--> Skip to main content

Kakshivanta – A Great Vedic Sage

Kakshivanta was a great vedic sage and he was frequently mentioned in Rig Veda and other Vedic scriptures. Kakshivanta’s epithet Pajriya (Rig Veda I.116.7; 117, 6) indicates that he was from a Pajra family.

In the entire Vedic literature, except in one mentioned along with Dirghatamas (VII.9, 10), he is not connected with any sage anywhere.

The descendents of Kakshivanta are called Pajras. In Brihaddevata, Kakshivanta appears as the son born of a female slave named Usij. He had a miraculous birth from the Kakshi (armpit) and hence got his name Kakshivanta.

In one of the hymns of Rig Veda (I.126), he is shown to celebrate his patron prince Svanaya Bhavya, who dwelt on Sindhu (Indus), and bestowed magnificent gifts on him.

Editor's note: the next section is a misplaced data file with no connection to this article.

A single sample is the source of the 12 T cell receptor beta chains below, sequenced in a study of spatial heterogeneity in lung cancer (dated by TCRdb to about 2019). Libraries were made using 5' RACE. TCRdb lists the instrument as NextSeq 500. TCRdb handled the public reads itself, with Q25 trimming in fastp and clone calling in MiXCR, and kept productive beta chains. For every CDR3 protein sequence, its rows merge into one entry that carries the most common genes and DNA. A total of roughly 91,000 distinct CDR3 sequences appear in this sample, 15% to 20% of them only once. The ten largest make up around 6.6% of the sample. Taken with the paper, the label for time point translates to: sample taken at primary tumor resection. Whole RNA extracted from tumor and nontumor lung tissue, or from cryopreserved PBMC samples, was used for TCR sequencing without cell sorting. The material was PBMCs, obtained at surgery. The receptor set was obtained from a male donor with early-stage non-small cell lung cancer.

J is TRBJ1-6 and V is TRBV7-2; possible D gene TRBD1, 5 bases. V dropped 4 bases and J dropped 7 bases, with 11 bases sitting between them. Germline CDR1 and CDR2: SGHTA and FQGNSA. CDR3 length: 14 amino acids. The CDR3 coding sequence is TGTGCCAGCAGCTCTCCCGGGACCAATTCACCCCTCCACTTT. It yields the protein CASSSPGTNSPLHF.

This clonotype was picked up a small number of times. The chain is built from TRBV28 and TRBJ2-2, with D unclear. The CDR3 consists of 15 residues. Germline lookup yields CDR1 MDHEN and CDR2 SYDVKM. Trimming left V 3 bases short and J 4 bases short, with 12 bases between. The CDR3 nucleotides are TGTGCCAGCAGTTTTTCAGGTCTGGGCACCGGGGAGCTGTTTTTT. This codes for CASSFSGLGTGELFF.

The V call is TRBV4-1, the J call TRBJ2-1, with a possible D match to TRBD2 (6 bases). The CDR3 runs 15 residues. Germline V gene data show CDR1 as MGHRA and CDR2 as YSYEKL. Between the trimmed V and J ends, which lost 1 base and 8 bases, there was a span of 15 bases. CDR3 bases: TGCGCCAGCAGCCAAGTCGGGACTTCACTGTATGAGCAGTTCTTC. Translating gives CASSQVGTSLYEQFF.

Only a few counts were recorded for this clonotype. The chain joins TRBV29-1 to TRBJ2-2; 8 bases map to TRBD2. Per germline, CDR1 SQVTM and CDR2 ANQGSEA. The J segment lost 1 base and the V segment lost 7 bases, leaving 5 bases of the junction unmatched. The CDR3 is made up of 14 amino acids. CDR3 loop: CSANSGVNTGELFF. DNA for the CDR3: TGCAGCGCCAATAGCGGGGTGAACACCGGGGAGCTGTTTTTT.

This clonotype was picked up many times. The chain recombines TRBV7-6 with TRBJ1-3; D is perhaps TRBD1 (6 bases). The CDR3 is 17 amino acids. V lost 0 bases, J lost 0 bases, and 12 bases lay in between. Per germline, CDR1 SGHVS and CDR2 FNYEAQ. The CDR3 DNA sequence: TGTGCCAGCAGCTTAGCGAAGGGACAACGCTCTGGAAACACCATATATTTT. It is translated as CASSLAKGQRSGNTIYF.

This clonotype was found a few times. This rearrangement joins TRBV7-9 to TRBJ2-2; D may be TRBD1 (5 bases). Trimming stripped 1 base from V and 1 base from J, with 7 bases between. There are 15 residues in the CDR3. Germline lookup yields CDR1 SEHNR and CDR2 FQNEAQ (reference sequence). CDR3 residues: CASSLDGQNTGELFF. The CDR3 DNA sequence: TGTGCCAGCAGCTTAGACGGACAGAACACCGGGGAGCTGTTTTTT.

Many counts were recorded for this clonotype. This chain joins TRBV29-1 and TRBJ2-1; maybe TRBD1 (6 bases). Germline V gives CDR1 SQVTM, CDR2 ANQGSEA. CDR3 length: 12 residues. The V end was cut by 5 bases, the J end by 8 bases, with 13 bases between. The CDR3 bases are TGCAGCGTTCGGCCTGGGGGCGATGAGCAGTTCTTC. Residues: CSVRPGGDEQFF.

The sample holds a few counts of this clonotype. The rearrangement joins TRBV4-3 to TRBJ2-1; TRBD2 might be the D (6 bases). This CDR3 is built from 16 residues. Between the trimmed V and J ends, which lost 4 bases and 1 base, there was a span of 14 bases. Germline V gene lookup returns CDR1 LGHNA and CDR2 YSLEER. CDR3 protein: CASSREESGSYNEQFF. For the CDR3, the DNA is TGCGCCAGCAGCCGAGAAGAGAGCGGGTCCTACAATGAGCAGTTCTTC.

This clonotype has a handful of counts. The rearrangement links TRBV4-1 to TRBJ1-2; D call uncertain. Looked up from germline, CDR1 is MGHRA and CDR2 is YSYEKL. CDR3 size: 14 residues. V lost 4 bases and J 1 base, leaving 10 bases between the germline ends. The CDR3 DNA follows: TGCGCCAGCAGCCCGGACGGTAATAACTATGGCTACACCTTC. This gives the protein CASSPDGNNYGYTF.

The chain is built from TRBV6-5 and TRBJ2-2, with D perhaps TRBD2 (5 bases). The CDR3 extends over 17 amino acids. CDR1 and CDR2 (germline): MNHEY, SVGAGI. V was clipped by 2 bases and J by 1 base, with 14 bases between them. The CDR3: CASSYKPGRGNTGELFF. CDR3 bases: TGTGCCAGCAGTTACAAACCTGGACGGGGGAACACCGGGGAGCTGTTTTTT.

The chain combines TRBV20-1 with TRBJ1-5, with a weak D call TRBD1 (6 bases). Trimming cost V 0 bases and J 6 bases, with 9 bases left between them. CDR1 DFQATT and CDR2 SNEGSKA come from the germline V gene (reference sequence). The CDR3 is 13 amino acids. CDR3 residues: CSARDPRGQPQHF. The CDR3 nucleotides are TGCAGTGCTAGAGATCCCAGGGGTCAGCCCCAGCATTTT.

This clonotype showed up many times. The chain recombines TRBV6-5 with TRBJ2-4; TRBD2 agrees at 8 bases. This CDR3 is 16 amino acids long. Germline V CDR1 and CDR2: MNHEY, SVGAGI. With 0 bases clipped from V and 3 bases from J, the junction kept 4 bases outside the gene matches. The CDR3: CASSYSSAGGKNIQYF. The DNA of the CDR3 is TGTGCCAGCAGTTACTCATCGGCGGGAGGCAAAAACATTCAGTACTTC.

The list of narasamas (praises of heroes) in Sankhayana Srautasutra (XVI. 4, 5) also mentions Kakshivanta Ausija in honor of Svanaya Bhavayavya. He obtained a maiden named Vrichaya as his wife in his old age (Rig Veda VI.51, 13). He appears to have attained the Vedic ideal of living a hundred autumns(jivema saradah satam) and seems always to be thought of as belonging to the past.

Atharva Veda, Aitareya Upanishad and Jaiminiya Brahmana refer to him as a teacher of the past. Once he is mentioned with the semi-mythical Kutsa and Kavi Usanas also. In Satapatha Brahmana (II. 3, 4, 35), he is referred to as opulent, promoter of prosperity, nimble, killer of woe, sweet voiced and the one who bestows wealth and offers soma.